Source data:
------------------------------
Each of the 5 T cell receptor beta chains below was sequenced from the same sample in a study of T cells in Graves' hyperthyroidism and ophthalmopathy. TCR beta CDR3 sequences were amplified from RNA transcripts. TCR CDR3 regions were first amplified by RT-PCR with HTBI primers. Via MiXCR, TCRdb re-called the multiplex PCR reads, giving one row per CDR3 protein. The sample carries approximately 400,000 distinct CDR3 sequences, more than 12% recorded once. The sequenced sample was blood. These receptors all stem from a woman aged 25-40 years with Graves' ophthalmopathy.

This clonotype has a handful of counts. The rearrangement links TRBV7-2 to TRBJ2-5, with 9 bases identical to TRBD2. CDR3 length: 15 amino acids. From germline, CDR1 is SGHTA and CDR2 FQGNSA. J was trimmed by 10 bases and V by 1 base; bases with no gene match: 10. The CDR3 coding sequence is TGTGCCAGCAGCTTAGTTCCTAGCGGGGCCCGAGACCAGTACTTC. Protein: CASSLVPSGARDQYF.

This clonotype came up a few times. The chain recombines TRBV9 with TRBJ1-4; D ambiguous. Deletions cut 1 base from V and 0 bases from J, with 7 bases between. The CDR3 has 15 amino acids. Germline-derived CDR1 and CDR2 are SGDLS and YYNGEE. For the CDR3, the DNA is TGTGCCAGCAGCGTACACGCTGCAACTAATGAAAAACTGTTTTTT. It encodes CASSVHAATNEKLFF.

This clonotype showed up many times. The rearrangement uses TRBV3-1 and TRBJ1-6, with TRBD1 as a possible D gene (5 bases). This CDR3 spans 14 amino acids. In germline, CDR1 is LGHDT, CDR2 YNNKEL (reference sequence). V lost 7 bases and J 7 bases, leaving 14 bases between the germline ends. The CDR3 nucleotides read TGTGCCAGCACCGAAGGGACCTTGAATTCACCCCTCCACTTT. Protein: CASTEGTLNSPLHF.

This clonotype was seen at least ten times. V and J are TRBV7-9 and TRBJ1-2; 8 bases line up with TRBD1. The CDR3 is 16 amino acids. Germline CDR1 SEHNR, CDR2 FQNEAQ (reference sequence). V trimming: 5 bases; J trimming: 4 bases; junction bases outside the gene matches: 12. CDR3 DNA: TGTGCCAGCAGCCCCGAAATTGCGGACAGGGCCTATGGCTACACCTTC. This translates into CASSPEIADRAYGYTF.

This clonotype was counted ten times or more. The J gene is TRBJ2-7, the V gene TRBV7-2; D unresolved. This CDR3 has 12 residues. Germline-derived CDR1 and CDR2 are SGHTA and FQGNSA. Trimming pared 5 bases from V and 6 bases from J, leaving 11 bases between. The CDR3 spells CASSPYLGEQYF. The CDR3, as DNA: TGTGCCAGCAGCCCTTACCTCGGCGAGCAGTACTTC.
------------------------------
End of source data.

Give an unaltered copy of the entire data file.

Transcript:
Each of the 5 T cell receptor beta chains below was sequenced from the same sample in a study of T cells in Graves' hyperthyroidism and ophthalmopathy. TCR beta CDR3 sequences were amplified from RNA transcripts. TCR CDR3 regions were first amplified by RT-PCR with HTBI primers. Via MiXCR, TCRdb re-called the multiplex PCR reads, giving one row per CDR3 protein. The sample carries approximately 400,000 distinct CDR3 sequences, more than 12% recorded once. The sequenced sample was blood. These receptors all stem from a woman aged 25-40 years with Graves' ophthalmopathy.

This clonotype has a handful of counts. The rearrangement links TRBV7-2 to TRBJ2-5, with 9 bases identical to TRBD2. CDR3 length: 15 amino acids. From germline, CDR1 is SGHTA and CDR2 FQGNSA. J was trimmed by 10 bases and V by 1 base; bases with no gene match: 10. The CDR3 coding sequence is TGTGCCAGCAGCTTAGTTCCTAGCGGGGCCCGAGACCAGTACTTC. Protein: CASSLVPSGARDQYF.

This clonotype came up a few times. The chain recombines TRBV9 with TRBJ1-4; D ambiguous. Deletions cut 1 base from V and 0 bases from J, with 7 bases between. The CDR3 has 15 amino acids. Germline-derived CDR1 and CDR2 are SGDLS and YYNGEE. For the CDR3, the DNA is TGTGCCAGCAGCGTACACGCTGCAACTAATGAAAAACTGTTTTTT. It encodes CASSVHAATNEKLFF.

This clonotype showed up many times. The rearrangement uses TRBV3-1 and TRBJ1-6, with TRBD1 as a possible D gene (5 bases). This CDR3 spans 14 amino acids. In germline, CDR1 is LGHDT, CDR2 YNNKEL (reference sequence). V lost 7 bases and J 7 bases, leaving 14 bases between the germline ends. The CDR3 nucleotides read TGTGCCAGCACCGAAGGGACCTTGAATTCACCCCTCCACTTT. Protein: CASTEGTLNSPLHF.

This clonotype was seen at least ten times. V and J are TRBV7-9 and TRBJ1-2; 8 bases line up with TRBD1. The CDR3 is 16 amino acids. Germline CDR1 SEHNR, CDR2 FQNEAQ (reference sequence). V trimming: 5 bases; J trimming: 4 bases; junction bases outside the gene matches: 12. CDR3 DNA: TGTGCCAGCAGCCCCGAAATTGCGGACAGGGCCTATGGCTACACCTTC. This translates into CASSPEIADRAYGYTF.

This clonotype was counted ten times or more. The J gene is TRBJ2-7, the V gene TRBV7-2; D unresolved. This CDR3 has 12 residues. Germline-derived CDR1 and CDR2 are SGHTA and FQGNSA. Trimming pared 5 bases from V and 6 bases from J, leaving 11 bases between. The CDR3 spells CASSPYLGEQYF. The CDR3, as DNA: TGTGCCAGCAGCCCTTACCTCGGCGAGCAGTACTTC.